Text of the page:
Normally at HBT we have a pretty set pattern of posts when it comes to non-superstar players toward the end of their careers: we have something about their last signing. Their last release/DFA/retirement/whatever. Then maybe a post about them trying to latch on one or two more times. Maybe playing in Asia or going back to the high minors. Sometimes an interview about how they’re enjoying retirement or how they got a coaching gig.
We didn’t have that pattern with Khalil Greene. I looked back at the HBT archives and realized we hadn’t written about him since early 2010, right after he signed with the Rangers. He never reported to spring training, however, and then the Rangers voided his contract. We knew for a while that he had suffered from social anxiety disorder which made the news while he played for St. Louis. That came back to haunt him again in the winter of 2010 and like that, he was out of baseball. No comebacks. No spring training invites. No stint in Japan.
And certainly no interview. Indeed, as this story from Rob Rains at the STL Sports Page reveals, Khalil Greene — who may have been one of the greatest college shortstops of all time, and who was, for about four years, one of the more valuable shortstops in the majors — has disappeared from the public eye altogether.
He maintains contact with one person from his baseball life — Tim Corbin, who was an assistant coach at Clemson when Greene played there and now coaches Vanderbilt — but no one else. But based on what his former teammates have to say about his time in the majors — that he always seemed to be struggle with the pressures of the game, to the point where he would physically hurt himself when he failed — it’s understandable that he has retreated from the game and the public eye. Everyone speaks fondly of Greene, but everyone seems to agree that he had things in his life that were more important to him than baseball.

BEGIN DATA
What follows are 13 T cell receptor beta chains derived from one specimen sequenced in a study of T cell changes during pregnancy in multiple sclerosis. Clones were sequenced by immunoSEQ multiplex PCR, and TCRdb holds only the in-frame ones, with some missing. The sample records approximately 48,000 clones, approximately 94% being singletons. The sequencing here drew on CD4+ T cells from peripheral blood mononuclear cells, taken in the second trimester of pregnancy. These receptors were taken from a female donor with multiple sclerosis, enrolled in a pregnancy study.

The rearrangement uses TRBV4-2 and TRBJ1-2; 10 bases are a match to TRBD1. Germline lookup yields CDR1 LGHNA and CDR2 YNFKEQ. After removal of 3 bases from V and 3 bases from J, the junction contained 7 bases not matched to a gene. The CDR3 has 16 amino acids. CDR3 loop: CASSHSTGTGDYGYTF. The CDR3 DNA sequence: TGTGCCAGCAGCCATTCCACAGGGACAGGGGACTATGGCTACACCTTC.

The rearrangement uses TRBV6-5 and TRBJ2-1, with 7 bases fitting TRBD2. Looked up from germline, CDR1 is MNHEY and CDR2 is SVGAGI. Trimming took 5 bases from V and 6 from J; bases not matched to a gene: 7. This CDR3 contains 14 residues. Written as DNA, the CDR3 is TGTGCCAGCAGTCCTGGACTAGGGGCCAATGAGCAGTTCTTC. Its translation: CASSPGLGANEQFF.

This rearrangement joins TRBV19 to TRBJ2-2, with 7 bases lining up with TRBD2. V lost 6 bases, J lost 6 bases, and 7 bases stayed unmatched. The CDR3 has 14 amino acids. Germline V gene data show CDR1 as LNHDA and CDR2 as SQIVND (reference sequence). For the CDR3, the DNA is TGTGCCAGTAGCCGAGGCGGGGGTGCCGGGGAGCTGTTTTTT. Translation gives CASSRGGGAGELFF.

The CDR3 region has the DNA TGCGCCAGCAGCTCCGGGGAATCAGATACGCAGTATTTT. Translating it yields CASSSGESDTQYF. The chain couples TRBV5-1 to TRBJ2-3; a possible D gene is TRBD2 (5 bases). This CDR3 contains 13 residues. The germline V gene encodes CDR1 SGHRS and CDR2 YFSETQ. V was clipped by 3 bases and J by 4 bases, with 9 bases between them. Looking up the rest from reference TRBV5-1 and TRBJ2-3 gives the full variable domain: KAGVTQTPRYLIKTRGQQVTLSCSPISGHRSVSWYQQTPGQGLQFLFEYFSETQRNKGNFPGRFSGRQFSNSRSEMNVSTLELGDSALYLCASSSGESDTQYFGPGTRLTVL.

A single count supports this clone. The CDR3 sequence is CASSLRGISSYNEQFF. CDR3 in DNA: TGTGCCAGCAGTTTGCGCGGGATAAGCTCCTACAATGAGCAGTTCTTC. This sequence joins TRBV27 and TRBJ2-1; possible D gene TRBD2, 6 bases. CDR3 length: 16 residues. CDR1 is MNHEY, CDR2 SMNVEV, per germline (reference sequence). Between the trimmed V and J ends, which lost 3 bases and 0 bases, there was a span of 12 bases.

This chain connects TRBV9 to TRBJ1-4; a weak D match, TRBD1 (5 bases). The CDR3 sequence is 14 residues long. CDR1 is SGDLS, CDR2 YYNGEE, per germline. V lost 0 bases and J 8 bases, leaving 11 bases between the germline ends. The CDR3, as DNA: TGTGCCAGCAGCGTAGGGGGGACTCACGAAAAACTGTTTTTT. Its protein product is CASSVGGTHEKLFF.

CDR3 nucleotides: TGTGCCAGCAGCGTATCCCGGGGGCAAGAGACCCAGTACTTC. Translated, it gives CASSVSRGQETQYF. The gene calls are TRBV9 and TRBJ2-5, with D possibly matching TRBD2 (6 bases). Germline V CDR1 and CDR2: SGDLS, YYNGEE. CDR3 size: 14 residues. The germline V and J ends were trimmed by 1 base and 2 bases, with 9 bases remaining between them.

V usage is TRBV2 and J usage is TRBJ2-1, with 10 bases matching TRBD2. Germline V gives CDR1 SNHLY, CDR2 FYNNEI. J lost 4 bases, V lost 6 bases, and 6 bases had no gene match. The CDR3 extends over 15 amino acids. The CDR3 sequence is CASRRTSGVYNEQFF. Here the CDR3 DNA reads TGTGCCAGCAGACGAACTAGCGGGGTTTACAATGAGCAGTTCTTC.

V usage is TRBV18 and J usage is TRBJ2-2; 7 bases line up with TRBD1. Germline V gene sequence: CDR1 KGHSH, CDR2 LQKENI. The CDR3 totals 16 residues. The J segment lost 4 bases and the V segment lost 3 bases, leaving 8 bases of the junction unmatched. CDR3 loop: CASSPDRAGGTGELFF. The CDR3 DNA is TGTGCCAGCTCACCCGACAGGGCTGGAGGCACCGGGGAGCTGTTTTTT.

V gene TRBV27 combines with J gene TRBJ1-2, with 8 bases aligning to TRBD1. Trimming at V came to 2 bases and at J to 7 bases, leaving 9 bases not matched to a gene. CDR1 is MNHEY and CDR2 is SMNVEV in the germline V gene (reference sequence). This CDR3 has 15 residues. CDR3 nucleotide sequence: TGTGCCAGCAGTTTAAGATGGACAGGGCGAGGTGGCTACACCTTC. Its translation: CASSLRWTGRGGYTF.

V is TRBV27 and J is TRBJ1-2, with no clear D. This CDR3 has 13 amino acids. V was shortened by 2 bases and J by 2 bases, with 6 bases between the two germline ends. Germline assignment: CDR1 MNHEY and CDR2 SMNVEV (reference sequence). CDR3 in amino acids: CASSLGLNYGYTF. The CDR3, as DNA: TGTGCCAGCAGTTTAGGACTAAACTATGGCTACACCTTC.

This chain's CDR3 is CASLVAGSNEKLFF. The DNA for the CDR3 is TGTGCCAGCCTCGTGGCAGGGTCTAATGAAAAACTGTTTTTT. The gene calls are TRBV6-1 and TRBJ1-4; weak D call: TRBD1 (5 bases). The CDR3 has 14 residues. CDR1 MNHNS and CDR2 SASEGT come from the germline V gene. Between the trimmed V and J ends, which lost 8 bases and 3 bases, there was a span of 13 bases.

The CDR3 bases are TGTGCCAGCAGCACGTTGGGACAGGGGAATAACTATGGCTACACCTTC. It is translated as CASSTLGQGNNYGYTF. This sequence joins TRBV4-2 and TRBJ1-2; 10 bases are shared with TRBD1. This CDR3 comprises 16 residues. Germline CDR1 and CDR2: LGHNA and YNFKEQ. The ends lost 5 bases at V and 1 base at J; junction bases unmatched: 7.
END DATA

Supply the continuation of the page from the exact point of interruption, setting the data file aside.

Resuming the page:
While it’s a shame that Greene never truly fulfilled the immense promise he had back when he was 21 and was being compared favorably to Cal Ripken, it’s far better that Greene has, presumably, found happiness, contentment and solitude with his family in his private life that he never could find on a baseball diamond.